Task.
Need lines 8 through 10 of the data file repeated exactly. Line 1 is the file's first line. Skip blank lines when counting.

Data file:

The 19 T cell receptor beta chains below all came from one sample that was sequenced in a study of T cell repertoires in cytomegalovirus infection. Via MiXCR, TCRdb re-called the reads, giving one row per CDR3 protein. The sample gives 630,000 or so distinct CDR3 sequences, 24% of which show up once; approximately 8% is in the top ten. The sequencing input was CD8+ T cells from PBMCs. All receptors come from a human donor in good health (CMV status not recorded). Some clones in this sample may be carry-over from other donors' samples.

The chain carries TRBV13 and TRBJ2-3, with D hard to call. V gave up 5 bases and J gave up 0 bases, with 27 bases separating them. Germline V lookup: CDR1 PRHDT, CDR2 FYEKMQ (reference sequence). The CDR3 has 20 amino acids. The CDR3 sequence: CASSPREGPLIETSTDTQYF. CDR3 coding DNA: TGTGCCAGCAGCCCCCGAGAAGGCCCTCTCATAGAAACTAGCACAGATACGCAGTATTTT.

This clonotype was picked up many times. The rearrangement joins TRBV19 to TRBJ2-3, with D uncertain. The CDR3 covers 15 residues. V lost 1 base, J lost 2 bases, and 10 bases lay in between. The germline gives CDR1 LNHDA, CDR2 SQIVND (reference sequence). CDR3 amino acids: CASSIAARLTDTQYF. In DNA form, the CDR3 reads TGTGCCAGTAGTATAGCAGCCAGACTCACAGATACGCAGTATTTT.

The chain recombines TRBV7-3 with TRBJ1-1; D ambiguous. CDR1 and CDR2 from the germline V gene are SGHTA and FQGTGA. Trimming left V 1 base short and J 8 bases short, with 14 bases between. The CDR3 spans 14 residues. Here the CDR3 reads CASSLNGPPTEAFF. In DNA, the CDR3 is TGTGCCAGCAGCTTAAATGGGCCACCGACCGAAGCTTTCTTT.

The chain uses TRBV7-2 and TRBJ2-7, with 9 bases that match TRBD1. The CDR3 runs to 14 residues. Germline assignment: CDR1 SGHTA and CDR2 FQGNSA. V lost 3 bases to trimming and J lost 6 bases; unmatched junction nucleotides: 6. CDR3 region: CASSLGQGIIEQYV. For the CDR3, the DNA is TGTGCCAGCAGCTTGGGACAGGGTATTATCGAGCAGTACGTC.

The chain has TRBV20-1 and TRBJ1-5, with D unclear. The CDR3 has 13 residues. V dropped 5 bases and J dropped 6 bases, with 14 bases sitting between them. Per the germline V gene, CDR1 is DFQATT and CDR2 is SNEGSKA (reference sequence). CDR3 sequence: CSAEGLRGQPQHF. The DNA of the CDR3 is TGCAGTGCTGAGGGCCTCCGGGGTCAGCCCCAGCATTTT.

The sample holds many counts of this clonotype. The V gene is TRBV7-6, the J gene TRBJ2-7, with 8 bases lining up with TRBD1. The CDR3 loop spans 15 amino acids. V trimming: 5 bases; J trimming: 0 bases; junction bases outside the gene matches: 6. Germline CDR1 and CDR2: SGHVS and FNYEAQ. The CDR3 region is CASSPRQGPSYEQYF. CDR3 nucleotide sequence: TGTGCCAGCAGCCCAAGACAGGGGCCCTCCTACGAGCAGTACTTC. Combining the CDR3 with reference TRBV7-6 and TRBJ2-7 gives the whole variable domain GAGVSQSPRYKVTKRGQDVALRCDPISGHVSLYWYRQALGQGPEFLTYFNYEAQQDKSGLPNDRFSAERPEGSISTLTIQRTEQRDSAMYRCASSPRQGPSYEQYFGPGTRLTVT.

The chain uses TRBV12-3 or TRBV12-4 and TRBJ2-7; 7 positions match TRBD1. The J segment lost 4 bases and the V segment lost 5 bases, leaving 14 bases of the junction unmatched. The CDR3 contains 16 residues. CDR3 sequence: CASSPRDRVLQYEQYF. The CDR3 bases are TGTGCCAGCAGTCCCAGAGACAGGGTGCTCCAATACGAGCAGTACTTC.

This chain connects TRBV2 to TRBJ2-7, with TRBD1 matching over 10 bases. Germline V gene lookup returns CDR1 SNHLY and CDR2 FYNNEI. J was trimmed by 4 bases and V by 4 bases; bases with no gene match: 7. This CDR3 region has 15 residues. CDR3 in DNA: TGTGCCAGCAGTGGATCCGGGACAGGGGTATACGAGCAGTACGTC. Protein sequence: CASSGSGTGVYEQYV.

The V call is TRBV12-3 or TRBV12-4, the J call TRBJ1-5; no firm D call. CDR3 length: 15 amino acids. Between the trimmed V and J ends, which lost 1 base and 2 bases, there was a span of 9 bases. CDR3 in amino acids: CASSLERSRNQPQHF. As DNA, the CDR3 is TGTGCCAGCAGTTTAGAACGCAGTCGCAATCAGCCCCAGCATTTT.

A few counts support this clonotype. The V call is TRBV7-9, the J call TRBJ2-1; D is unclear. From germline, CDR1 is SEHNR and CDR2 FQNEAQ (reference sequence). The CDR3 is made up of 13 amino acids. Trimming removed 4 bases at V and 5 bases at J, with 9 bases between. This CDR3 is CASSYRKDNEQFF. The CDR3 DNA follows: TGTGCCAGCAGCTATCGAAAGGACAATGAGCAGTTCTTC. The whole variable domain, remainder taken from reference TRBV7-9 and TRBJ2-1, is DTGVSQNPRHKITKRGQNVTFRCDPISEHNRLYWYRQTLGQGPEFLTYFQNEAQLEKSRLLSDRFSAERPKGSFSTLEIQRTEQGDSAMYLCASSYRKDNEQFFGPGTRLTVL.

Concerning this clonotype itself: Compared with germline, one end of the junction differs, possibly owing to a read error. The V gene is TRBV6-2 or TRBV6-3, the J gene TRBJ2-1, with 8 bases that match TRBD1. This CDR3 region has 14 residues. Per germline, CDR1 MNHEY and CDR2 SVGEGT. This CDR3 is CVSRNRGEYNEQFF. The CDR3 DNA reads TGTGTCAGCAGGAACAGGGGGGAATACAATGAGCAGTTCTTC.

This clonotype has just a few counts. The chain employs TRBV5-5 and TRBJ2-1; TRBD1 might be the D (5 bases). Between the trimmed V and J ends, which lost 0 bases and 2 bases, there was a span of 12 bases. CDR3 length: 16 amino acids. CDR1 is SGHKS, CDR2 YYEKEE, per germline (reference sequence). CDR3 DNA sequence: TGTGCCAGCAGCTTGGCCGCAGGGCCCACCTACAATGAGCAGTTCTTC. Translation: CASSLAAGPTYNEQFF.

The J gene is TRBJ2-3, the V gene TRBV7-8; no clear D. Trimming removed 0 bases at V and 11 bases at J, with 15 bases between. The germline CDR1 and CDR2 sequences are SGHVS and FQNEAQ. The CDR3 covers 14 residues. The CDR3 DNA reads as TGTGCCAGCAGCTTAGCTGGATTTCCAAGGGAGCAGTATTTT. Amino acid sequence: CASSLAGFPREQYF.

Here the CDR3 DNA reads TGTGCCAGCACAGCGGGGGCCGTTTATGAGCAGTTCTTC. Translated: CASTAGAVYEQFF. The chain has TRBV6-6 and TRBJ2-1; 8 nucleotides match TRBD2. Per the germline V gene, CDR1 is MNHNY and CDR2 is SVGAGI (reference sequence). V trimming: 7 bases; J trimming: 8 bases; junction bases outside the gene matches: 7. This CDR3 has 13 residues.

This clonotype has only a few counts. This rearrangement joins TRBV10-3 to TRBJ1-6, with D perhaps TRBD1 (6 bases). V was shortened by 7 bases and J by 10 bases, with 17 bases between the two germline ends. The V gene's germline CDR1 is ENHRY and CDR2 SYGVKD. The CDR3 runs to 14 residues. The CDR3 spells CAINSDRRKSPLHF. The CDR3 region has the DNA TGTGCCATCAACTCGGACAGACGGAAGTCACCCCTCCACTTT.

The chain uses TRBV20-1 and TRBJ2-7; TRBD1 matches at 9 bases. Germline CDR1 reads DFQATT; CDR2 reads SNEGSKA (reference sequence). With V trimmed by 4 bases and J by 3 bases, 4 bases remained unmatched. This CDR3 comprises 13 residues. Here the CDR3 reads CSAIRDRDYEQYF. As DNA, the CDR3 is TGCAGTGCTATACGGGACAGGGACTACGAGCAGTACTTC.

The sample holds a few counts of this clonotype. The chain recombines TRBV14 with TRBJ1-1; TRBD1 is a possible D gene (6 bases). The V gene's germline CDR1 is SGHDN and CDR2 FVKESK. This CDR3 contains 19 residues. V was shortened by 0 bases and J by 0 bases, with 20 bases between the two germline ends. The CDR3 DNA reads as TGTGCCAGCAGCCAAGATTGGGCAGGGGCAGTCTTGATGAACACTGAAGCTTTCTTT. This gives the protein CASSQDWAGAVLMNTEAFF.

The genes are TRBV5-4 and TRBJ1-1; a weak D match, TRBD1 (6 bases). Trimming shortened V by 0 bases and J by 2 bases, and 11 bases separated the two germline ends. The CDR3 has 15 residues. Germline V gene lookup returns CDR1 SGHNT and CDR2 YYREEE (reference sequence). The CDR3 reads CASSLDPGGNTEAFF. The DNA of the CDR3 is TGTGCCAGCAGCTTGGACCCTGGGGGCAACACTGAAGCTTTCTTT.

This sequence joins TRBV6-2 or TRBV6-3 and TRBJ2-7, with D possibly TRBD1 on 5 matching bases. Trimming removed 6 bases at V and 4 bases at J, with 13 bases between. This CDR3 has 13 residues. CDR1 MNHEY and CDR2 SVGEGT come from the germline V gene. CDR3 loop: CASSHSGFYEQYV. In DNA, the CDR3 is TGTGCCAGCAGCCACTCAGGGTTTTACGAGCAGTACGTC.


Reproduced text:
The chain uses TRBV12-3 or TRBV12-4 and TRBJ2-7; 7 positions match TRBD1. The J segment lost 4 bases and the V segment lost 5 bases, leaving 14 bases of the junction unmatched. The CDR3 contains 16 residues. CDR3 sequence: CASSPRDRVLQYEQYF. The CDR3 bases are TGTGCCAGCAGTCCCAGAGACAGGGTGCTCCAATACGAGCAGTACTTC.

This chain connects TRBV2 to TRBJ2-7, with TRBD1 matching over 10 bases. Germline V gene lookup returns CDR1 SNHLY and CDR2 FYNNEI. J was trimmed by 4 bases and V by 4 bases; bases with no gene match: 7. This CDR3 region has 15 residues. CDR3 in DNA: TGTGCCAGCAGTGGATCCGGGACAGGGGTATACGAGCAGTACGTC. Protein sequence: CASSGSGTGVYEQYV.

The V call is TRBV12-3 or TRBV12-4, the J call TRBJ1-5; no firm D call. CDR3 length: 15 amino acids. Between the trimmed V and J ends, which lost 1 base and 2 bases, there was a span of 9 bases. CDR3 in amino acids: CASSLERSRNQPQHF. As DNA, the CDR3 is TGTGCCAGCAGTTTAGAACGCAGTCGCAATCAGCCCCAGCATTTT.